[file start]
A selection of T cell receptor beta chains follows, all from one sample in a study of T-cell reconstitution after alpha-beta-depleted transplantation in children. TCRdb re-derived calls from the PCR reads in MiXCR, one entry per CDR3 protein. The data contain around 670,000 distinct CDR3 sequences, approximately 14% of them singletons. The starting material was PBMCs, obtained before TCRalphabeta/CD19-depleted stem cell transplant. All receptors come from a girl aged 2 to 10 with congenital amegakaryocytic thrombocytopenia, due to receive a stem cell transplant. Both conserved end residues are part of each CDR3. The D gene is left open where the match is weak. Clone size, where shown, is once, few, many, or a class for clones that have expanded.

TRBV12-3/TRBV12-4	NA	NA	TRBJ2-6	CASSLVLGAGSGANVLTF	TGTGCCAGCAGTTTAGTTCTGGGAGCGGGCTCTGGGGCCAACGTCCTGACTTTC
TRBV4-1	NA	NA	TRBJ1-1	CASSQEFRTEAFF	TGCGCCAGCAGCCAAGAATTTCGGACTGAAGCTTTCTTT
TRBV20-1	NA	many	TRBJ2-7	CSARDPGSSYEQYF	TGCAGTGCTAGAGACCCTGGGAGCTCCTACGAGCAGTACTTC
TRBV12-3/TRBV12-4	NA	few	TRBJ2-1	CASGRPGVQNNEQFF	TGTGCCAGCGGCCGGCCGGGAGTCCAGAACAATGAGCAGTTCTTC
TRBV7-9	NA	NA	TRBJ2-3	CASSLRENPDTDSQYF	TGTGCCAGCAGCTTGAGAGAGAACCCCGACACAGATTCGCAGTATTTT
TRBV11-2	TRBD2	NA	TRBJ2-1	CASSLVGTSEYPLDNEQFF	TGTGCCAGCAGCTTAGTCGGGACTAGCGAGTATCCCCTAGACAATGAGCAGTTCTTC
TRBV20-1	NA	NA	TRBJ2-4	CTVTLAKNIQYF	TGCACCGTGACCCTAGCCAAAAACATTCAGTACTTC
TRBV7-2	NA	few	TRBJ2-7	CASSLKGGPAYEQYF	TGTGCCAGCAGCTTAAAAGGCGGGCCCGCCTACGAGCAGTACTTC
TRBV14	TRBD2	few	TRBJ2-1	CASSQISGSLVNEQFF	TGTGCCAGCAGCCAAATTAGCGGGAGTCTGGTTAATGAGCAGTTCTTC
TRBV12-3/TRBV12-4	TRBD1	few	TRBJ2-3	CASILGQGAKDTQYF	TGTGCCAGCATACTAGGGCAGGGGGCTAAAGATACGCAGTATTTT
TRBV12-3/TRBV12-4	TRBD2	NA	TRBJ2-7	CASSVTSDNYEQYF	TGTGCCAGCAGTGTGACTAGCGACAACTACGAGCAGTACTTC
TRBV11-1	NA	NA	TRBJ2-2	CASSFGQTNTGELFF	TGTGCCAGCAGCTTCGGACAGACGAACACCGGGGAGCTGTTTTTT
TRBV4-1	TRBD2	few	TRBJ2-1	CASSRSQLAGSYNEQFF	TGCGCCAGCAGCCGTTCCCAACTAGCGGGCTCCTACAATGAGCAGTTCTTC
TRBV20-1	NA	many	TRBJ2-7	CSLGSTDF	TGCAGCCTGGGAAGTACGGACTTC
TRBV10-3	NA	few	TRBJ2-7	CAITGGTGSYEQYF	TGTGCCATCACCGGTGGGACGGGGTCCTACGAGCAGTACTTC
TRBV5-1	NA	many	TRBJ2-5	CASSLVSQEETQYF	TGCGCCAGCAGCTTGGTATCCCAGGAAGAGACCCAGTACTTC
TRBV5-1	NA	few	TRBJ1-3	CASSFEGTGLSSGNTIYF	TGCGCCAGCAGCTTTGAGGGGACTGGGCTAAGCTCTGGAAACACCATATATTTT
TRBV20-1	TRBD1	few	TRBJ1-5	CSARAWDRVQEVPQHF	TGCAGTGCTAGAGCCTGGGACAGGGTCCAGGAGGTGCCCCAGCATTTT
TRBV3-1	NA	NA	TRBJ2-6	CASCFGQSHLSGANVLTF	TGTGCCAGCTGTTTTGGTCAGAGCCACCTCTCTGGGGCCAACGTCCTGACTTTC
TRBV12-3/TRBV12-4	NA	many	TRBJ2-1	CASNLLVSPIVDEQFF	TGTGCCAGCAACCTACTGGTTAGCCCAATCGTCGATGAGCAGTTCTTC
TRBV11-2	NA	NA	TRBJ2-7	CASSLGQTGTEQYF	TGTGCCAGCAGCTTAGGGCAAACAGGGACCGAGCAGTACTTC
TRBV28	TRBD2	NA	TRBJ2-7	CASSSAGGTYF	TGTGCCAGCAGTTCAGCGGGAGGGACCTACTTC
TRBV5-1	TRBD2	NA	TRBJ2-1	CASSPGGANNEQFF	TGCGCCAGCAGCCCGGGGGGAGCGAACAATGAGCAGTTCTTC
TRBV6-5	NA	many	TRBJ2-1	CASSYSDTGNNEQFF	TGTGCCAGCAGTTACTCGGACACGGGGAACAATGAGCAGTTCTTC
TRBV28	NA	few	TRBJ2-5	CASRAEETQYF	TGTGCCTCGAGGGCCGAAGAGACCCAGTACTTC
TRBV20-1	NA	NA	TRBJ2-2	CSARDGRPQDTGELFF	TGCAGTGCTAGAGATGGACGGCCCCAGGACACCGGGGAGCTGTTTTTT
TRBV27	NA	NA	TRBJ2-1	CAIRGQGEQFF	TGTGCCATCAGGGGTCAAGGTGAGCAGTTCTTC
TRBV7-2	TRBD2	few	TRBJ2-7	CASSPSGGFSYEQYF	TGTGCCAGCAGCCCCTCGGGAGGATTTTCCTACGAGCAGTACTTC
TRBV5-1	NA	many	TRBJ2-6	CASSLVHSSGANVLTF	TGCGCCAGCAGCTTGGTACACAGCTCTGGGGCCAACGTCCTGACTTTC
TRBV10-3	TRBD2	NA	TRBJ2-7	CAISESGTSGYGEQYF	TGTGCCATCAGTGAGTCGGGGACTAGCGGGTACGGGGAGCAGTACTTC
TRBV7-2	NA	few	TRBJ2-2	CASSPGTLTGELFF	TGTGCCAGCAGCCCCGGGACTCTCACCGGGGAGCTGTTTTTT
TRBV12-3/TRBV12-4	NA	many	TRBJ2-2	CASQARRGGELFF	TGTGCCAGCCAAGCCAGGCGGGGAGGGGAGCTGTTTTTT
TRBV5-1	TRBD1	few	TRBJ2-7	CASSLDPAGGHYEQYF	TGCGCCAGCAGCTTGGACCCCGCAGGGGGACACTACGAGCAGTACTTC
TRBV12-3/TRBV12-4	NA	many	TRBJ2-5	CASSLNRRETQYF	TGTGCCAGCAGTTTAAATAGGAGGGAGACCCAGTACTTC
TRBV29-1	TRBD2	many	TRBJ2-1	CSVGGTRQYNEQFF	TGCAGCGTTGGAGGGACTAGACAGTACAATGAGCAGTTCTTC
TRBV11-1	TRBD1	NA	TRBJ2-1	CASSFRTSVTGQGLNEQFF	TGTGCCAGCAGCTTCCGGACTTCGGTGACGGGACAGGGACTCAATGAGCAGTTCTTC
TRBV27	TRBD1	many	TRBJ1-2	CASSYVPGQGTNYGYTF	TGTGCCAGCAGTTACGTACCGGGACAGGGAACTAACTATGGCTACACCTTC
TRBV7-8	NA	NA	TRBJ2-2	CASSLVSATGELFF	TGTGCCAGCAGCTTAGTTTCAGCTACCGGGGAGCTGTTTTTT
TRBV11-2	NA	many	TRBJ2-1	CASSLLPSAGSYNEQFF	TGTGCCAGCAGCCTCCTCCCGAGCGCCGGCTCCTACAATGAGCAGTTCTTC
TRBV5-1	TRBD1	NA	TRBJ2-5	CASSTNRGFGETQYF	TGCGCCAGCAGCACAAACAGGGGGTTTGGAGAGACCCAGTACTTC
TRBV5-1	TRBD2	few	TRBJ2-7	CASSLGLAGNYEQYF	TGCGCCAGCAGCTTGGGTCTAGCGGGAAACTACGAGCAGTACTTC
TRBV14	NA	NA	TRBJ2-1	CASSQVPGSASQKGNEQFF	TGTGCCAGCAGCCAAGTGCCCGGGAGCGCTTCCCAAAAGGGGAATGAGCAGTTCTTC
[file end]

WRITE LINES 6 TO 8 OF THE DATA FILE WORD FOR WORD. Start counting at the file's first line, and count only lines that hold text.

TRBV7-9	NA	NA	TRBJ2-3	CASSLRENPDTDSQYF	TGTGCCAGCAGCTTGAGAGAGAACCCCGACACAGATTCGCAGTATTTT
TRBV11-2	TRBD2	NA	TRBJ2-1	CASSLVGTSEYPLDNEQFF	TGTGCCAGCAGCTTAGTCGGGACTAGCGAGTATCCCCTAGACAATGAGCAGTTCTTC
TRBV20-1	NA	NA	TRBJ2-4	CTVTLAKNIQYF	TGCACCGTGACCCTAGCCAAAAACATTCAGTACTTC